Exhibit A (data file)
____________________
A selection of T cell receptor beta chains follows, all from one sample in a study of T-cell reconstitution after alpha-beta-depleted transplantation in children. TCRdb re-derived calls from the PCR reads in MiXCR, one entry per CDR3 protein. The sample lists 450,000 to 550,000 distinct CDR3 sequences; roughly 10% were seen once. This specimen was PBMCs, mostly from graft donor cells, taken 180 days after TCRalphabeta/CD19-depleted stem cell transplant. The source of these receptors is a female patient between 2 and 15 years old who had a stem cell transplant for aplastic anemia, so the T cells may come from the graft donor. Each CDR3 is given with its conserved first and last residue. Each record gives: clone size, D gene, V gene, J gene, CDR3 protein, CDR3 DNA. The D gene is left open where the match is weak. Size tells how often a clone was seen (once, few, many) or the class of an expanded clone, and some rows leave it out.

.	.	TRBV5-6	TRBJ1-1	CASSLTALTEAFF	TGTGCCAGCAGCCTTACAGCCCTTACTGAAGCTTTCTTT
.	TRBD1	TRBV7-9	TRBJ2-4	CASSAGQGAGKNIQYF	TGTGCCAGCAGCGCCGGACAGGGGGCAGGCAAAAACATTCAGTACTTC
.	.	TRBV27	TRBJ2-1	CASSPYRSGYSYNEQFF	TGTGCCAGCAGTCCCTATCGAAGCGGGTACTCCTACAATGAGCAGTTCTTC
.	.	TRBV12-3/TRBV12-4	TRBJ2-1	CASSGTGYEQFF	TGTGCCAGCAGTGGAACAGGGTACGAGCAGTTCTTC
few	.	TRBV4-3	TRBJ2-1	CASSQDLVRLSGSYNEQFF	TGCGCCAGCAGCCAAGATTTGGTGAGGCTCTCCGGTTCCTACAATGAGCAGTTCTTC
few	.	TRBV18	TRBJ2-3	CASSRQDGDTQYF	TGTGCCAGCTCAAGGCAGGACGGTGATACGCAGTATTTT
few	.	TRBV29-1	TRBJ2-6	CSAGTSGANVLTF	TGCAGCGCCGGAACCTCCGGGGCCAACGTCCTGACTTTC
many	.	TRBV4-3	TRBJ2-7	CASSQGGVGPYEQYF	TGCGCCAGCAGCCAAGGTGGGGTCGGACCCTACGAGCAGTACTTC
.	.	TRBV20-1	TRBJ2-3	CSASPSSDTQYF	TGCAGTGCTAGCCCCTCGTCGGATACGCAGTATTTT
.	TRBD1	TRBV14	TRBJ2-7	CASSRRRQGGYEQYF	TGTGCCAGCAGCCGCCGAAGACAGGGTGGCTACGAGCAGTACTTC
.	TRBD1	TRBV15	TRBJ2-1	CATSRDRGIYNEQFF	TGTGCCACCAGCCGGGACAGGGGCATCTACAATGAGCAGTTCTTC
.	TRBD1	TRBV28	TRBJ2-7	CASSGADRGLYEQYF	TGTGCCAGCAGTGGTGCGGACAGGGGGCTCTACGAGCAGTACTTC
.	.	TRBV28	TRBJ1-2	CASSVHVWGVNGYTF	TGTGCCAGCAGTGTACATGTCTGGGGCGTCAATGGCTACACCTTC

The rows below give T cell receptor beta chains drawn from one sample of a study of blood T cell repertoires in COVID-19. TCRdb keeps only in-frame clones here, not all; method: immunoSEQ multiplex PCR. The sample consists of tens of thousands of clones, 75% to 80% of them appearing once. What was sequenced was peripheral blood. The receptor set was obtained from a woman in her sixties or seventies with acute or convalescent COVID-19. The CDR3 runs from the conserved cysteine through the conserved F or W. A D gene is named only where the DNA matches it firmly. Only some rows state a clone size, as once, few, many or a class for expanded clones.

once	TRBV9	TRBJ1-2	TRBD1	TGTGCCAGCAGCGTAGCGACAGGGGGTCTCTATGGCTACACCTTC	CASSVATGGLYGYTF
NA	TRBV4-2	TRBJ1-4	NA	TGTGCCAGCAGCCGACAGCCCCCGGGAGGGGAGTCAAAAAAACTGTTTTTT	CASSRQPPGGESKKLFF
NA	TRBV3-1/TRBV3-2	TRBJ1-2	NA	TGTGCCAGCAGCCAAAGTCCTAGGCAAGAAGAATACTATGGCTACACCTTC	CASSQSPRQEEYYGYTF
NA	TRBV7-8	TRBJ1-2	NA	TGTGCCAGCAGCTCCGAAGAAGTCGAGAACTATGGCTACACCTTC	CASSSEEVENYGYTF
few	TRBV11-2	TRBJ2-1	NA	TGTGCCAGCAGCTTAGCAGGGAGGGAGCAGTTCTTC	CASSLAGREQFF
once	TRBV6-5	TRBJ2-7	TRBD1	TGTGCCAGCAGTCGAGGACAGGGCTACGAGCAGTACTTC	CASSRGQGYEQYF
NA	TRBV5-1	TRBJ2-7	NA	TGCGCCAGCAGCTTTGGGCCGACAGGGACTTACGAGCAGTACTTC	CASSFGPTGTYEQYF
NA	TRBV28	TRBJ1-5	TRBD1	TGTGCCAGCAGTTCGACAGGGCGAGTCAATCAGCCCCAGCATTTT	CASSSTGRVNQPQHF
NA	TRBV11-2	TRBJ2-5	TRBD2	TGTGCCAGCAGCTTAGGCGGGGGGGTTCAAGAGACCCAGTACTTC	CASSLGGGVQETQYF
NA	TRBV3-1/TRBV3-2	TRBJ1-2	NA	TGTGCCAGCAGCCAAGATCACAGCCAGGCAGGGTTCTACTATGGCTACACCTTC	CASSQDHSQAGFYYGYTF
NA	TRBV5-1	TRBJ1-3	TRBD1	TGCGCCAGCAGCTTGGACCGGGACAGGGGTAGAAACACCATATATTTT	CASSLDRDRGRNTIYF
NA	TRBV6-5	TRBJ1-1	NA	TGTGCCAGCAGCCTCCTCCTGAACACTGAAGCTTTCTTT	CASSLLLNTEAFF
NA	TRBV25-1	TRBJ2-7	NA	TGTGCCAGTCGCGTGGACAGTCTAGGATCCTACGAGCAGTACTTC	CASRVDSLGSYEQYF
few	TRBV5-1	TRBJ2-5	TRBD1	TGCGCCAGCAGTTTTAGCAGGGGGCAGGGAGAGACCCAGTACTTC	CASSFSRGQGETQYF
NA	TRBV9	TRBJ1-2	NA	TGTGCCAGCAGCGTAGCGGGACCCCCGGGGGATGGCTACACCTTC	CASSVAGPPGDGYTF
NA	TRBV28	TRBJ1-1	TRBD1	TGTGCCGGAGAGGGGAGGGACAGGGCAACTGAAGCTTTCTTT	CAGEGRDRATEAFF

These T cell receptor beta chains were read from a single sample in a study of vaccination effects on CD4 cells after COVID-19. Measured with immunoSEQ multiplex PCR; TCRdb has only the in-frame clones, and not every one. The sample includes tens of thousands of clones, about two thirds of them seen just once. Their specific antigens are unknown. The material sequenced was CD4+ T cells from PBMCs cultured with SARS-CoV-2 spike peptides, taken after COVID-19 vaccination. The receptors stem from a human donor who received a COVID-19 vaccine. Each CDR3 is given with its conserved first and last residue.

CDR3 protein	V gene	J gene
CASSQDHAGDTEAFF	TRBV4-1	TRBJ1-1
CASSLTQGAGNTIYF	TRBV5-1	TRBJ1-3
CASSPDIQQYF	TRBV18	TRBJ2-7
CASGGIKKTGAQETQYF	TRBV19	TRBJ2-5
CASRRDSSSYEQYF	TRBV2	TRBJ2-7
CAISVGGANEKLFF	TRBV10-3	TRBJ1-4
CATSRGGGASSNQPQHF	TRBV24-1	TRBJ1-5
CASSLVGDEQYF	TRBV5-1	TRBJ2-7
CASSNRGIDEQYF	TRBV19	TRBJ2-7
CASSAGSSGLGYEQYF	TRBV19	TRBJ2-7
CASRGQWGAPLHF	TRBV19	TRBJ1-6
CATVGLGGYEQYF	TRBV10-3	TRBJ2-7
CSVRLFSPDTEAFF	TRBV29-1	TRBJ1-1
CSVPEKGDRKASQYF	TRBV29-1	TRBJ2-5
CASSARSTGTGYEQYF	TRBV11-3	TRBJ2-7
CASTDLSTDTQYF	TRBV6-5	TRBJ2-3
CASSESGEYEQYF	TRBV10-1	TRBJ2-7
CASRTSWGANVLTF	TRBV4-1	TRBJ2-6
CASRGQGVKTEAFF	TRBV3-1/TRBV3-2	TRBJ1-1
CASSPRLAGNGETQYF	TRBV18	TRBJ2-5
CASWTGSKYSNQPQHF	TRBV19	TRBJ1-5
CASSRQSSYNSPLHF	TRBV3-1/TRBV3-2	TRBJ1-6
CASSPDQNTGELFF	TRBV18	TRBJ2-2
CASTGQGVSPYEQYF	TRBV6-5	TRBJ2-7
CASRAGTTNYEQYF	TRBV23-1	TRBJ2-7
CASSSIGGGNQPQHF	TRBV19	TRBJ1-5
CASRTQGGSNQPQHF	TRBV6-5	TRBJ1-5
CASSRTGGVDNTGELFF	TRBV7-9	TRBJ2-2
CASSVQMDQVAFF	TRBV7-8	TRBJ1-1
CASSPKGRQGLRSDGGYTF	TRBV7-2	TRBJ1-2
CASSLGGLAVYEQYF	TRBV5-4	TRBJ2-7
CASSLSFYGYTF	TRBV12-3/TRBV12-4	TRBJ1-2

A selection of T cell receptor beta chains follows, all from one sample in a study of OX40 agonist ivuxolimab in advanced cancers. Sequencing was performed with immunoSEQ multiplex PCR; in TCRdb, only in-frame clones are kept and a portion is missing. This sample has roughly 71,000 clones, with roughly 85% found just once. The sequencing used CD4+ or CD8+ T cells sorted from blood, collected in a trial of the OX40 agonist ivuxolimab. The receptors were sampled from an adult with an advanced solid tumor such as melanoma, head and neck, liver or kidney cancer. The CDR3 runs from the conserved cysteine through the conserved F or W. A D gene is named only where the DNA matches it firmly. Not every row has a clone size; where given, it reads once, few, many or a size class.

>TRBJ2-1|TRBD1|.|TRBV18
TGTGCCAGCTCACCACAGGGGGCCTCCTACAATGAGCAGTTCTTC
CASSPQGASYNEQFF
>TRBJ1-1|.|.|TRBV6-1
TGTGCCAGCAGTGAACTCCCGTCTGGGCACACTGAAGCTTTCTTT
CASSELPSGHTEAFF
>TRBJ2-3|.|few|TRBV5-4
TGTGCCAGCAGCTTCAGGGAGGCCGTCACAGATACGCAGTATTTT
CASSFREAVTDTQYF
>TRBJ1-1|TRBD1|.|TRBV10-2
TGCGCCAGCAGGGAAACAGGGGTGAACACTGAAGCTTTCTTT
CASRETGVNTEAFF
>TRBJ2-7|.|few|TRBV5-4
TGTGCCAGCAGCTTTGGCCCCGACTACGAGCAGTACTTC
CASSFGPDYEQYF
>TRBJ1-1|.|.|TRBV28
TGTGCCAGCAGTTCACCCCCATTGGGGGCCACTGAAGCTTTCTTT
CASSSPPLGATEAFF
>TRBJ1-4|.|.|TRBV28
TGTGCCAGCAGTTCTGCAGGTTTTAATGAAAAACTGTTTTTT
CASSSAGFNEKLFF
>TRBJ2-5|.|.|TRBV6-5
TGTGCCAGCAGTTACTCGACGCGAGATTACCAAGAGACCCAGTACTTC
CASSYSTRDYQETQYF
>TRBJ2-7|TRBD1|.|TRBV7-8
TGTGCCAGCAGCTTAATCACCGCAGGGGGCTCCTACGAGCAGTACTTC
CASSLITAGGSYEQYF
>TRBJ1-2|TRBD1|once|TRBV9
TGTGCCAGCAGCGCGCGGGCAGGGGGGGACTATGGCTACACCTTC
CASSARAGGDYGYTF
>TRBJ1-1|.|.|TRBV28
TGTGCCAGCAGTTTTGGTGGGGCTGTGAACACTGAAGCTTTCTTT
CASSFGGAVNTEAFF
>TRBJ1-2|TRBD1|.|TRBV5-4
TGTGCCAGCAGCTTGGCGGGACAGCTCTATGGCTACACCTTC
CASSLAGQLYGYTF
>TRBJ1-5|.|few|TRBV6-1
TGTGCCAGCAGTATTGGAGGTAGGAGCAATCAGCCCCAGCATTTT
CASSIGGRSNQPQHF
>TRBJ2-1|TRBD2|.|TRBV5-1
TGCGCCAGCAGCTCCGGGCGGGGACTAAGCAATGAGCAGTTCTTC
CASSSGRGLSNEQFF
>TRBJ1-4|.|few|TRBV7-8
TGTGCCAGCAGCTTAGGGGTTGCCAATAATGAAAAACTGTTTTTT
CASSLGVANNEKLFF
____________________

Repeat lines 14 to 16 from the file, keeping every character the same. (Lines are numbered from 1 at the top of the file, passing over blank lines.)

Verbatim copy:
.	.	TRBV28	TRBJ1-2	CASSVHVWGVNGYTF	TGTGCCAGCAGTGTACATGTCTGGGGCGTCAATGGCTACACCTTC

The rows below give T cell receptor beta chains drawn from one sample of a study of blood T cell repertoires in COVID-19. TCRdb keeps only in-frame clones here, not all; method: immunoSEQ multiplex PCR. The sample consists of tens of thousands of clones, 75% to 80% of them appearing once. What was sequenced was peripheral blood. The receptor set was obtained from a woman in her sixties or seventies with acute or convalescent COVID-19. The CDR3 runs from the conserved cysteine through the conserved F or W. A D gene is named only where the DNA matches it firmly. Only some rows state a clone size, as once, few, many or a class for expanded clones.

once	TRBV9	TRBJ1-2	TRBD1	TGTGCCAGCAGCGTAGCGACAGGGGGTCTCTATGGCTACACCTTC	CASSVATGGLYGYTF